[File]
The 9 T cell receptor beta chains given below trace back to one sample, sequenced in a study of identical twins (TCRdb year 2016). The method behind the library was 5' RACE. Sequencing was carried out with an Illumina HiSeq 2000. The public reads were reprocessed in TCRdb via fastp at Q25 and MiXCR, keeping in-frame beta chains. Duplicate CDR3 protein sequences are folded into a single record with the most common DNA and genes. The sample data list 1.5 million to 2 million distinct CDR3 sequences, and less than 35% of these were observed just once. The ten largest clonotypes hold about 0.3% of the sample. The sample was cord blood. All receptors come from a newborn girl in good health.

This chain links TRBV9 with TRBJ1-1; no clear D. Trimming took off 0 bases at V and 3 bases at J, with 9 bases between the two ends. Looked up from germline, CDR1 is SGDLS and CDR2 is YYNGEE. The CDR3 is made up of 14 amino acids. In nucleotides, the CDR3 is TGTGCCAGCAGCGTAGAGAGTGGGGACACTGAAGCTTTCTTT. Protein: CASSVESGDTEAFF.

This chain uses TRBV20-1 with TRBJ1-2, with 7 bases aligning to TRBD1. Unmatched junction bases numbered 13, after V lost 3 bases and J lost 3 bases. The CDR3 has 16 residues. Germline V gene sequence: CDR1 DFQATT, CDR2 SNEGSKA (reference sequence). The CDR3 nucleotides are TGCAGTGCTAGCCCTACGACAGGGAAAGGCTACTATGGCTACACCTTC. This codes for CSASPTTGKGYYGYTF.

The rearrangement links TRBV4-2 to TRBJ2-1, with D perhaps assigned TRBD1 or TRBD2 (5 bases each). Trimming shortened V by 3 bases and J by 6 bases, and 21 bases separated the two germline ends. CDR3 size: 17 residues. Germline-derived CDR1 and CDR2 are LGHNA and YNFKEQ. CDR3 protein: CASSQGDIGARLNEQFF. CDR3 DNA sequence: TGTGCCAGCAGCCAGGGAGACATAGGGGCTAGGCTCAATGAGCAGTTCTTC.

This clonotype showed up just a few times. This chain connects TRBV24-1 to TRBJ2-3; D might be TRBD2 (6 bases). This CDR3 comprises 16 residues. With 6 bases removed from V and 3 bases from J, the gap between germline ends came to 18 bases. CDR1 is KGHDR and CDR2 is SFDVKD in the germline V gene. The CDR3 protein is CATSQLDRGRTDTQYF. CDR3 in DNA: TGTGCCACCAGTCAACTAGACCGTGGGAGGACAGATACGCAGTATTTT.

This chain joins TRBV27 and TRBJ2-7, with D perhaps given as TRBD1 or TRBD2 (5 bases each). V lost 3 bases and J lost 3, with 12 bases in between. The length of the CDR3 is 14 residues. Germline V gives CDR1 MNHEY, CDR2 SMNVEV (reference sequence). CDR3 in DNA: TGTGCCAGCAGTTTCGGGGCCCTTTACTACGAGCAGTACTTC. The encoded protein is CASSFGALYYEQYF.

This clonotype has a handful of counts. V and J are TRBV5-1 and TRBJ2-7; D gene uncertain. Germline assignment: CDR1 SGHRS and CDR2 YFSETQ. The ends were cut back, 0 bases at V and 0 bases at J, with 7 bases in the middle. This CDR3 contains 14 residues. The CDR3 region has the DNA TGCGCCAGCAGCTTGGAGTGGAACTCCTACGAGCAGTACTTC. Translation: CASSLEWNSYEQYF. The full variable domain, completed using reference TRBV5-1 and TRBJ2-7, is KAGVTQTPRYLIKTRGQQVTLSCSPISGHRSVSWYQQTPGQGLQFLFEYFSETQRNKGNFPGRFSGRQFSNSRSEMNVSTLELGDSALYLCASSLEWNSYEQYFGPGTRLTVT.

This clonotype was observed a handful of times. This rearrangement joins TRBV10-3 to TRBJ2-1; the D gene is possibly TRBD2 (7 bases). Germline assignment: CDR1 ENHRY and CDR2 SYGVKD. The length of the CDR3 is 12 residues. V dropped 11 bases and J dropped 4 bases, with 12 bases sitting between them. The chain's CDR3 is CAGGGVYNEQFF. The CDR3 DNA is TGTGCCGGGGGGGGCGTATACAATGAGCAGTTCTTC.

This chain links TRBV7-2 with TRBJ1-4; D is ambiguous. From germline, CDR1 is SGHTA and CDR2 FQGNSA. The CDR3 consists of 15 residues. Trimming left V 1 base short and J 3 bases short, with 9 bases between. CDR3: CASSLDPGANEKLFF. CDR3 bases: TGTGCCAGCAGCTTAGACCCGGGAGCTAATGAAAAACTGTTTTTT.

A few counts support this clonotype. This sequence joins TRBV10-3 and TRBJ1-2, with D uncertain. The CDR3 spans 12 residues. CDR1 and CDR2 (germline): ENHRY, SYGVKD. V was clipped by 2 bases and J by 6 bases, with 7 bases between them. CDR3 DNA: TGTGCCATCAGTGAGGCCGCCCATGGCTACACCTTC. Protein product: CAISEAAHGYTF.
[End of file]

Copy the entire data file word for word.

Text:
The 9 T cell receptor beta chains given below trace back to one sample, sequenced in a study of identical twins (TCRdb year 2016). The method behind the library was 5' RACE. Sequencing was carried out with an Illumina HiSeq 2000. The public reads were reprocessed in TCRdb via fastp at Q25 and MiXCR, keeping in-frame beta chains. Duplicate CDR3 protein sequences are folded into a single record with the most common DNA and genes. The sample data list 1.5 million to 2 million distinct CDR3 sequences, and less than 35% of these were observed just once. The ten largest clonotypes hold about 0.3% of the sample. The sample was cord blood. All receptors come from a newborn girl in good health.

This chain links TRBV9 with TRBJ1-1; no clear D. Trimming took off 0 bases at V and 3 bases at J, with 9 bases between the two ends. Looked up from germline, CDR1 is SGDLS and CDR2 is YYNGEE. The CDR3 is made up of 14 amino acids. In nucleotides, the CDR3 is TGTGCCAGCAGCGTAGAGAGTGGGGACACTGAAGCTTTCTTT. Protein: CASSVESGDTEAFF.

This chain uses TRBV20-1 with TRBJ1-2, with 7 bases aligning to TRBD1. Unmatched junction bases numbered 13, after V lost 3 bases and J lost 3 bases. The CDR3 has 16 residues. Germline V gene sequence: CDR1 DFQATT, CDR2 SNEGSKA (reference sequence). The CDR3 nucleotides are TGCAGTGCTAGCCCTACGACAGGGAAAGGCTACTATGGCTACACCTTC. This codes for CSASPTTGKGYYGYTF.

The rearrangement links TRBV4-2 to TRBJ2-1, with D perhaps assigned TRBD1 or TRBD2 (5 bases each). Trimming shortened V by 3 bases and J by 6 bases, and 21 bases separated the two germline ends. CDR3 size: 17 residues. Germline-derived CDR1 and CDR2 are LGHNA and YNFKEQ. CDR3 protein: CASSQGDIGARLNEQFF. CDR3 DNA sequence: TGTGCCAGCAGCCAGGGAGACATAGGGGCTAGGCTCAATGAGCAGTTCTTC.

This clonotype showed up just a few times. This chain connects TRBV24-1 to TRBJ2-3; D might be TRBD2 (6 bases). This CDR3 comprises 16 residues. With 6 bases removed from V and 3 bases from J, the gap between germline ends came to 18 bases. CDR1 is KGHDR and CDR2 is SFDVKD in the germline V gene. The CDR3 protein is CATSQLDRGRTDTQYF. CDR3 in DNA: TGTGCCACCAGTCAACTAGACCGTGGGAGGACAGATACGCAGTATTTT.

This chain joins TRBV27 and TRBJ2-7, with D perhaps given as TRBD1 or TRBD2 (5 bases each). V lost 3 bases and J lost 3, with 12 bases in between. The length of the CDR3 is 14 residues. Germline V gives CDR1 MNHEY, CDR2 SMNVEV (reference sequence). CDR3 in DNA: TGTGCCAGCAGTTTCGGGGCCCTTTACTACGAGCAGTACTTC. The encoded protein is CASSFGALYYEQYF.

This clonotype has a handful of counts. V and J are TRBV5-1 and TRBJ2-7; D gene uncertain. Germline assignment: CDR1 SGHRS and CDR2 YFSETQ. The ends were cut back, 0 bases at V and 0 bases at J, with 7 bases in the middle. This CDR3 contains 14 residues. The CDR3 region has the DNA TGCGCCAGCAGCTTGGAGTGGAACTCCTACGAGCAGTACTTC. Translation: CASSLEWNSYEQYF. The full variable domain, completed using reference TRBV5-1 and TRBJ2-7, is KAGVTQTPRYLIKTRGQQVTLSCSPISGHRSVSWYQQTPGQGLQFLFEYFSETQRNKGNFPGRFSGRQFSNSRSEMNVSTLELGDSALYLCASSLEWNSYEQYFGPGTRLTVT.

This clonotype was observed a handful of times. This rearrangement joins TRBV10-3 to TRBJ2-1; the D gene is possibly TRBD2 (7 bases). Germline assignment: CDR1 ENHRY and CDR2 SYGVKD. The length of the CDR3 is 12 residues. V dropped 11 bases and J dropped 4 bases, with 12 bases sitting between them. The chain's CDR3 is CAGGGVYNEQFF. The CDR3 DNA is TGTGCCGGGGGGGGCGTATACAATGAGCAGTTCTTC.

This chain links TRBV7-2 with TRBJ1-4; D is ambiguous. From germline, CDR1 is SGHTA and CDR2 FQGNSA. The CDR3 consists of 15 residues. Trimming left V 1 base short and J 3 bases short, with 9 bases between. CDR3: CASSLDPGANEKLFF. CDR3 bases: TGTGCCAGCAGCTTAGACCCGGGAGCTAATGAAAAACTGTTTTTT.

A few counts support this clonotype. This sequence joins TRBV10-3 and TRBJ1-2, with D uncertain. The CDR3 spans 12 residues. CDR1 and CDR2 (germline): ENHRY, SYGVKD. V was clipped by 2 bases and J by 6 bases, with 7 bases between them. CDR3 DNA: TGTGCCATCAGTGAGGCCGCCCATGGCTACACCTTC. Protein product: CAISEAAHGYTF.